Want to live a long time? Who doesn’t? Quite a number of smart people have staked their hopes for long life on restricting their calorie intake. It’s an idea that rests on a not inconsiderable body of evidence. But some new developments suggest it may be a questionable strategy.
The idea that a diet containing a very modest energy content (measured in Calories or Kilojoules) could dramatically prolong lifespan is based on one of the most replicated findings in all of biology.
As long ago as 1935, researchers reported that lab rats fed dramatically restricted diets lived up to twice as long as rats allowed unrestricted access to food. The lifespan extending effects of dietary restriction appear to come about by delaying the onset of ageing and slowing the cellular damage and onset of diseases like cancers that naturally occur with age.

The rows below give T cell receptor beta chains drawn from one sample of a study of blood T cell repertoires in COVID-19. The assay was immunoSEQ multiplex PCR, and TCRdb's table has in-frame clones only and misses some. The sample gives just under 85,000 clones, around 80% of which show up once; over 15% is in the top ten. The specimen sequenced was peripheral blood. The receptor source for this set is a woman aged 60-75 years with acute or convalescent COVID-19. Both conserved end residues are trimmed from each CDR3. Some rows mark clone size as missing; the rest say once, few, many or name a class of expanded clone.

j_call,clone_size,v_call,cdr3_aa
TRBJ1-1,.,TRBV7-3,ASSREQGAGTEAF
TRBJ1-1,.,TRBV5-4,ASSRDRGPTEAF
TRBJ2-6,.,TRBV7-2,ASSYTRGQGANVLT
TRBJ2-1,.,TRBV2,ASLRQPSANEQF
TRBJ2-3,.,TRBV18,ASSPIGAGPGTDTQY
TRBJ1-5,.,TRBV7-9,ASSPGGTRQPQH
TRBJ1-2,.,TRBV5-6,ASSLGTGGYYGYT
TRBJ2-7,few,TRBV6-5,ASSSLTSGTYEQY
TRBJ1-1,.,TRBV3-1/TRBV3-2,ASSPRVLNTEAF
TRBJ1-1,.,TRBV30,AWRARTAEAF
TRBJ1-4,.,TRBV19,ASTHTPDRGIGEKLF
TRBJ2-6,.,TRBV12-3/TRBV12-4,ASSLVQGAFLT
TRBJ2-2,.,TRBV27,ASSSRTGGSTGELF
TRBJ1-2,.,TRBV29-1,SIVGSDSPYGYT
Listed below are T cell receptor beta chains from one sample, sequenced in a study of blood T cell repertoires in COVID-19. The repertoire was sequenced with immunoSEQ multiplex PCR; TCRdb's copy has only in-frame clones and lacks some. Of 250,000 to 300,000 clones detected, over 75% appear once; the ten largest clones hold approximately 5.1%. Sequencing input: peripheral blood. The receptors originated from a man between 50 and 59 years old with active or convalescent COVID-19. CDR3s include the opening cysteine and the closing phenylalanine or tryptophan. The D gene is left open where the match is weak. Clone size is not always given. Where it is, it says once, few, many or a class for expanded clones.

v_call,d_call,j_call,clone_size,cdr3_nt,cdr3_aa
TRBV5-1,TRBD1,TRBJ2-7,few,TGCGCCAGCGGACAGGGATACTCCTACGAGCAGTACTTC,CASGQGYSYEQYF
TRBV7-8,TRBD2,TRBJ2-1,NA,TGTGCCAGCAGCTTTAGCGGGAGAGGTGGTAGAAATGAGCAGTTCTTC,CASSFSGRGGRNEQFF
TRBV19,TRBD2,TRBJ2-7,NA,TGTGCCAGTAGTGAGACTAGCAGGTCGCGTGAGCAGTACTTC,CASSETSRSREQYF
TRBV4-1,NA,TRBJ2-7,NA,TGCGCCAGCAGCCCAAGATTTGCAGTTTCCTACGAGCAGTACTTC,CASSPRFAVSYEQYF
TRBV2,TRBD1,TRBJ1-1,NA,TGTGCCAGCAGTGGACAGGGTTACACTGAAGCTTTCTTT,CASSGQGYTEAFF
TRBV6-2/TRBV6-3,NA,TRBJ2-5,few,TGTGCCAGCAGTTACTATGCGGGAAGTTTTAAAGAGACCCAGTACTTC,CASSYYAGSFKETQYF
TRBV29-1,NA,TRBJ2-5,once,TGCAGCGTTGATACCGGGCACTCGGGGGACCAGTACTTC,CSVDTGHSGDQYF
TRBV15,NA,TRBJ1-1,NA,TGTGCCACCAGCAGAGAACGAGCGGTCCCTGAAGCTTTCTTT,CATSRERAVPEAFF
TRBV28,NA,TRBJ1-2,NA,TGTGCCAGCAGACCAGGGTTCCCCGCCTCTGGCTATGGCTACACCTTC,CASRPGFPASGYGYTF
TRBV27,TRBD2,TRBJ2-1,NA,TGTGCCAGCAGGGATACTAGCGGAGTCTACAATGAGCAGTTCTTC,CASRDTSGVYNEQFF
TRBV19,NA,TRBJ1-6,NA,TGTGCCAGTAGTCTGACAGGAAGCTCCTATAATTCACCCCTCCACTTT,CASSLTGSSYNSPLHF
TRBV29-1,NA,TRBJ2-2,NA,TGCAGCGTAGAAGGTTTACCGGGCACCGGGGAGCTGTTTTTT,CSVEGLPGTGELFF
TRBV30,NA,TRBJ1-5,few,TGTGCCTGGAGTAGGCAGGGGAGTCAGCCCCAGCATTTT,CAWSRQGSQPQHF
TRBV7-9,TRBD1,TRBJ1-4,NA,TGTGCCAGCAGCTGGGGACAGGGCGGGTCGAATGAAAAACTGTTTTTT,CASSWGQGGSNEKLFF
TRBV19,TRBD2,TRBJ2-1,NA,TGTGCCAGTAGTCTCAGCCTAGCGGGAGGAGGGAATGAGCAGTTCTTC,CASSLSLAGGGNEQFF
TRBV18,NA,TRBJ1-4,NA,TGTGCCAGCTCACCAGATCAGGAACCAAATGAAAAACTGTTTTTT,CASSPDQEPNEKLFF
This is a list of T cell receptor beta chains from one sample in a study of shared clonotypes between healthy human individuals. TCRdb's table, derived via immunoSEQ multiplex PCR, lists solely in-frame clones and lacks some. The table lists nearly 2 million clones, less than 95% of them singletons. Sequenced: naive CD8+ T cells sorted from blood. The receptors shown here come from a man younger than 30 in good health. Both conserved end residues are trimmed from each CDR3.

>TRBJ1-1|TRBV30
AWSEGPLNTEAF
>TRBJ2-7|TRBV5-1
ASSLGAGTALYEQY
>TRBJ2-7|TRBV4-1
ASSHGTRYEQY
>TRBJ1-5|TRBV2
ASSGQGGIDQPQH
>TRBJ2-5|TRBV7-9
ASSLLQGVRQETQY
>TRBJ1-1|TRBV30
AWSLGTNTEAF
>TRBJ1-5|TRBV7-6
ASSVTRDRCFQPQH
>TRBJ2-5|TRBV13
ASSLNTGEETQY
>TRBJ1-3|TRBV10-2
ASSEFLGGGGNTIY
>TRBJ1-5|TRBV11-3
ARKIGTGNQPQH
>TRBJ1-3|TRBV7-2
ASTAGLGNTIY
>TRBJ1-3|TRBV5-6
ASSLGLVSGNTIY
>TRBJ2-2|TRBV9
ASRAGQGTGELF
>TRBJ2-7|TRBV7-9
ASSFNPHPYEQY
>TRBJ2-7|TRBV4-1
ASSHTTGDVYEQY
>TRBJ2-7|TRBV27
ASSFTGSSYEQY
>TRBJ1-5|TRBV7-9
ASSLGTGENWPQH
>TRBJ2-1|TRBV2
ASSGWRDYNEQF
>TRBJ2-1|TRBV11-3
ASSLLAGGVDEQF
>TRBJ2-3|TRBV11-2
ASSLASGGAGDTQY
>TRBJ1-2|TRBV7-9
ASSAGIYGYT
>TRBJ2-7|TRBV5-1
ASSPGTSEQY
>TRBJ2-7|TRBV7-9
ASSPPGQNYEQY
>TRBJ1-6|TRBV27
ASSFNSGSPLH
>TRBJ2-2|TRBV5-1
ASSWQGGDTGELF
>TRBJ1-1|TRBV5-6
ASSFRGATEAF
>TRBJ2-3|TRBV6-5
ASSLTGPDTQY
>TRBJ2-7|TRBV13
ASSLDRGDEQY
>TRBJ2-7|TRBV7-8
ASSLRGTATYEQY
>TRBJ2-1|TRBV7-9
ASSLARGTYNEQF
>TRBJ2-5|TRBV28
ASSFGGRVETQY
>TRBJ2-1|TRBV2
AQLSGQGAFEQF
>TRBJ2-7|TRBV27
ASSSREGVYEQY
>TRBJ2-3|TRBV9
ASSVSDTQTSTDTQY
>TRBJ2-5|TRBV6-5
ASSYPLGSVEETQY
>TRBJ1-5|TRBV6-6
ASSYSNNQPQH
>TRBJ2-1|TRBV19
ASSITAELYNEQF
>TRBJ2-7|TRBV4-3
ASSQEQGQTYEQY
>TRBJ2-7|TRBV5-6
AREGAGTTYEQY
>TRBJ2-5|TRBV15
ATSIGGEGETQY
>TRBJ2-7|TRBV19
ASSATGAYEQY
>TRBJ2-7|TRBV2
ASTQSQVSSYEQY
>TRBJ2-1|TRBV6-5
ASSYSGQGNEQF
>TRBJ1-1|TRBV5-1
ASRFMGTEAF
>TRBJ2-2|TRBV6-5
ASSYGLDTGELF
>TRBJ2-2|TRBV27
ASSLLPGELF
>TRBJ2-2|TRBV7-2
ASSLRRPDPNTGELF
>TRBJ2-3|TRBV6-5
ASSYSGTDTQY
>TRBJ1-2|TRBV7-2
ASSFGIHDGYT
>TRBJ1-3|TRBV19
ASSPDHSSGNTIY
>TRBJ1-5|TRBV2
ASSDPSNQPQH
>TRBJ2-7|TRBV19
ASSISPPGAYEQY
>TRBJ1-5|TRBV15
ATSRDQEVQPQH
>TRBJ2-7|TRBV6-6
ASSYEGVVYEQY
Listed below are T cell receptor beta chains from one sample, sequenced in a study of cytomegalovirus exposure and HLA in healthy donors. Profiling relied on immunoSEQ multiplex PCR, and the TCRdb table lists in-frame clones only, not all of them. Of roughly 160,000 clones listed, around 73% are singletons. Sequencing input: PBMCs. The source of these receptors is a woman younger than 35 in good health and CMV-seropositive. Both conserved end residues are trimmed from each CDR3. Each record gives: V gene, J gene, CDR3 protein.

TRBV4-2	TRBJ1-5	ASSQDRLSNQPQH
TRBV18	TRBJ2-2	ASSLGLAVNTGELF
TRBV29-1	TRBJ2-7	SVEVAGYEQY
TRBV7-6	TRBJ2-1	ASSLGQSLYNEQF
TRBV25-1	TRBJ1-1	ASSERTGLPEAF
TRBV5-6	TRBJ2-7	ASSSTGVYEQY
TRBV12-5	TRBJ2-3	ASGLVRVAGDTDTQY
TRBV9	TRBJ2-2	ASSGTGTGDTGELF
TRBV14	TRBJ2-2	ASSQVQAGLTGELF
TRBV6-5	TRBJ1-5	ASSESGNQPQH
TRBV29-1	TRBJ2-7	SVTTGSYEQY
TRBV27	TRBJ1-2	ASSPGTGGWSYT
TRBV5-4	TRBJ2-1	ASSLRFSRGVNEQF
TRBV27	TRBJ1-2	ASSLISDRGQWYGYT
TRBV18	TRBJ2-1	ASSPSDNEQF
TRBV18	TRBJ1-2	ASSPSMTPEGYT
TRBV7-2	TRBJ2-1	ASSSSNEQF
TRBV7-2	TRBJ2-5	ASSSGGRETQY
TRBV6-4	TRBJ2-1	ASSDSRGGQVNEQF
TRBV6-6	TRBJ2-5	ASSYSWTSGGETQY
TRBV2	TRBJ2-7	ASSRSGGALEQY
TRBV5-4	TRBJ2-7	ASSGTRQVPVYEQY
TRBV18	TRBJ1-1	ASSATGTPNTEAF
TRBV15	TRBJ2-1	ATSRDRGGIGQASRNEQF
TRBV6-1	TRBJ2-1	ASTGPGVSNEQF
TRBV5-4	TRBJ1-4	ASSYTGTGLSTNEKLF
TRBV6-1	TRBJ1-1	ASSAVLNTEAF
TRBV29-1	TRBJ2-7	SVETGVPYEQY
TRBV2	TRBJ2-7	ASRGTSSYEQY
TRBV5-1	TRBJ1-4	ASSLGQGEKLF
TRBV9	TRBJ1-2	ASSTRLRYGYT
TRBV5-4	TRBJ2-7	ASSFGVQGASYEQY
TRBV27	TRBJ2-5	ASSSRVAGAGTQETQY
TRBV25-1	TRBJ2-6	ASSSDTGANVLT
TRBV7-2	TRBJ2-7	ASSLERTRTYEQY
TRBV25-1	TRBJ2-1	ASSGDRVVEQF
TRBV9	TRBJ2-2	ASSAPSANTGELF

Since then, similar results have been obtained in mice, Rhesus monkeys, zebra fish, vinegar flies (Drosophila melanogaster), the nematode worm (Caenorhybditis elegans) and even yeast. The fact that dietary restriction prolonged lifespan and slowed ageing in such a variety of organisms strongly suggested that the underlying mechanisms are shared by all animals and possibly even all eukaryotes – the large group of complex organisms that includes animals, plants and fungi.
It didn’t take long for people to spot a potential route to slowing ageing and putting off the inevitable. Roy Walford championed what he called CRON – Calorie Restriction with Optimal Nutrition – in Beyond The 120-Year Diet. He argued that cutting dietary energy while maintaining micronutrient intake would prolong normal lifespan to well over a century, reducing the incidence of the major diseases of aging. Continue reading A hunger to live longer